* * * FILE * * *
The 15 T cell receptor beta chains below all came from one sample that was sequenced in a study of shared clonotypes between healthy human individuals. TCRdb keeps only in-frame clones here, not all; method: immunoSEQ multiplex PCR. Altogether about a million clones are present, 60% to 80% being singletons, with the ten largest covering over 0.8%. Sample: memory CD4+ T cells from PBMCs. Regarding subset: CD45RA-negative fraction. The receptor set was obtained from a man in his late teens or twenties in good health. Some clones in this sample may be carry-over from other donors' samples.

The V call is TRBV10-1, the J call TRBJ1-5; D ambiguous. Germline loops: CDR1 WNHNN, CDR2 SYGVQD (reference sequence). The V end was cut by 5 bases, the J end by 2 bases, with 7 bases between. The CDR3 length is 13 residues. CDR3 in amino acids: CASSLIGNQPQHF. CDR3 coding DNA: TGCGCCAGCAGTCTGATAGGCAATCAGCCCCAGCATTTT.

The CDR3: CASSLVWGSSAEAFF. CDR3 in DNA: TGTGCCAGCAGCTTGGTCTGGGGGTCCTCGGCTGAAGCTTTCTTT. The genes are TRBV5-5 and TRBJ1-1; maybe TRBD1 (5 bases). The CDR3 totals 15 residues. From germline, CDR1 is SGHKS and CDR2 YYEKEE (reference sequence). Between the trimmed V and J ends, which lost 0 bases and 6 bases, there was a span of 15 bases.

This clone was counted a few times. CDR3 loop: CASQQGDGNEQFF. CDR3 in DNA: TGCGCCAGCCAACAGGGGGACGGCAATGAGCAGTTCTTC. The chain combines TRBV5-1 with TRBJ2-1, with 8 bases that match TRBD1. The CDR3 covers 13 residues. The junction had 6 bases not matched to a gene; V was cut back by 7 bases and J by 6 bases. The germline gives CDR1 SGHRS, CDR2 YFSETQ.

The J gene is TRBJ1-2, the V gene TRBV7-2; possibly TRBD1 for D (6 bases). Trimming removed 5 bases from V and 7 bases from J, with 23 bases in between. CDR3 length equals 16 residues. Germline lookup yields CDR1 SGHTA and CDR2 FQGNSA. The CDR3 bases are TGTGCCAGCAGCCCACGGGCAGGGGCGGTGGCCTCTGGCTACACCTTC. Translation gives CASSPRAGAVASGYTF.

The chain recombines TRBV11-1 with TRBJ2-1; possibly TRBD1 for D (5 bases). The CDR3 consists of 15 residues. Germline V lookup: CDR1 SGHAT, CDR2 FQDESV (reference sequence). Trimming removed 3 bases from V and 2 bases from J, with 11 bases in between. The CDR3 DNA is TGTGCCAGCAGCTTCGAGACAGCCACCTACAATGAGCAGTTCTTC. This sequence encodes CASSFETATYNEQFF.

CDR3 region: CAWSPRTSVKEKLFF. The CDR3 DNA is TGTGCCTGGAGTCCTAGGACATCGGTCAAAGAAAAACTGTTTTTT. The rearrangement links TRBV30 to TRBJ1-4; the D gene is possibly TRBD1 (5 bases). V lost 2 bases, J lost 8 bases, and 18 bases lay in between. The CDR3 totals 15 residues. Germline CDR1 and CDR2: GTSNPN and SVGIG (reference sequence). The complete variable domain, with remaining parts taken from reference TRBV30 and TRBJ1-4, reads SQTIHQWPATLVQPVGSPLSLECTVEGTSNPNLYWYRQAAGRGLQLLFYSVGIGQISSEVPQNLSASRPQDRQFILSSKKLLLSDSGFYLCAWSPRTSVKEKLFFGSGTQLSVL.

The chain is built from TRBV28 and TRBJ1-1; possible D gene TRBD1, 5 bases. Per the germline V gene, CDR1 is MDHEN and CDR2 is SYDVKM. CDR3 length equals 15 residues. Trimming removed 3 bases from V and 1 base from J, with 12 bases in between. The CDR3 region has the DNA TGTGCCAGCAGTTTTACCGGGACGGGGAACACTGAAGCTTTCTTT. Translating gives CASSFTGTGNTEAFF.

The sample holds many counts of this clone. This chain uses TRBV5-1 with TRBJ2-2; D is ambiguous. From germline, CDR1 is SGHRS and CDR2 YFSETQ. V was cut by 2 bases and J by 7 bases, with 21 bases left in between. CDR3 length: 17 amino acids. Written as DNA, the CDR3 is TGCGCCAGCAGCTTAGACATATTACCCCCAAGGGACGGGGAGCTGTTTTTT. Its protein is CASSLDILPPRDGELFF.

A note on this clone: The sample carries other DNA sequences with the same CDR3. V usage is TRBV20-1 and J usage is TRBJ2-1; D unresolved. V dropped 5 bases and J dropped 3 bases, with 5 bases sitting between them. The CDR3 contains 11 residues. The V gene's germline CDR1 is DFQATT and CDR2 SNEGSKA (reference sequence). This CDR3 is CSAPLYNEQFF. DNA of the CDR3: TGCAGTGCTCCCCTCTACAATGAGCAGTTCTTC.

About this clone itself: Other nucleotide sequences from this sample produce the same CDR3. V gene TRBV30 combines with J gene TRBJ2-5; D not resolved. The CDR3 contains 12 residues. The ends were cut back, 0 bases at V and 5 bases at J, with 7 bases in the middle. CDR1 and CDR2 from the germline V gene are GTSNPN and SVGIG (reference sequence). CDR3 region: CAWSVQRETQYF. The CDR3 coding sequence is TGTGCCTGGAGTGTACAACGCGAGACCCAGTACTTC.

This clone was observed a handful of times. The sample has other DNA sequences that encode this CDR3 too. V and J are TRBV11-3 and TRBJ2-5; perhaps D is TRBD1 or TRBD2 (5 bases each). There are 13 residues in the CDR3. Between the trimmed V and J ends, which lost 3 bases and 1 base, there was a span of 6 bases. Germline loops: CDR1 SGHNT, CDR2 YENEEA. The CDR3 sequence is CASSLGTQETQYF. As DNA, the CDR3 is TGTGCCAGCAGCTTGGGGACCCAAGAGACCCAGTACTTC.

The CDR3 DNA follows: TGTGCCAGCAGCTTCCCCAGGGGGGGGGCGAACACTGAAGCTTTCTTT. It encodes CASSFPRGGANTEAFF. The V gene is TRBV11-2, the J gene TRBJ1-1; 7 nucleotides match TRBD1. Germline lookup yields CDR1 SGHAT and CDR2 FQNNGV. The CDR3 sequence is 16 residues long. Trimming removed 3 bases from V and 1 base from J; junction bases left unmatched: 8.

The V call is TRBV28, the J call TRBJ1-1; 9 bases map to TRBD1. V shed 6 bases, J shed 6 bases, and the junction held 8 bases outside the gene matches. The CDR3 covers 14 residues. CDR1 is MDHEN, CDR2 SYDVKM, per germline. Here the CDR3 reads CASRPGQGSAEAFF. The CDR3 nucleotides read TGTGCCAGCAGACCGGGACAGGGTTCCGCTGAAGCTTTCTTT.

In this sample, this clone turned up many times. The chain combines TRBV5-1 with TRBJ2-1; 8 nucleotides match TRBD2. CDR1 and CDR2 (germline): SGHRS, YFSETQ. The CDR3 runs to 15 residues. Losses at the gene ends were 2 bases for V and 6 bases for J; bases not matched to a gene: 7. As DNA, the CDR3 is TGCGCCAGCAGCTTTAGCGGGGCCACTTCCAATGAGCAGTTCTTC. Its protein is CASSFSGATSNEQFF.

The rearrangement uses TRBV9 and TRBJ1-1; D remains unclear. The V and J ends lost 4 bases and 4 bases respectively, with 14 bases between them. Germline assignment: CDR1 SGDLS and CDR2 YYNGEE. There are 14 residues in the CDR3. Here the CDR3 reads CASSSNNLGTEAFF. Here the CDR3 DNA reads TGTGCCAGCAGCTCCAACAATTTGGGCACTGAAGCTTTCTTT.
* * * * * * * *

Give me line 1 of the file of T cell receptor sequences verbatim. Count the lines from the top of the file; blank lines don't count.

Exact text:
The 15 T cell receptor beta chains below all came from one sample that was sequenced in a study of shared clonotypes between healthy human individuals. TCRdb keeps only in-frame clones here, not all; method: immunoSEQ multiplex PCR. Altogether about a million clones are present, 60% to 80% being singletons, with the ten largest covering over 0.8%. Sample: memory CD4+ T cells from PBMCs. Regarding subset: CD45RA-negative fraction. The receptor set was obtained from a man in his late teens or twenties in good health. Some clones in this sample may be carry-over from other donors' samples.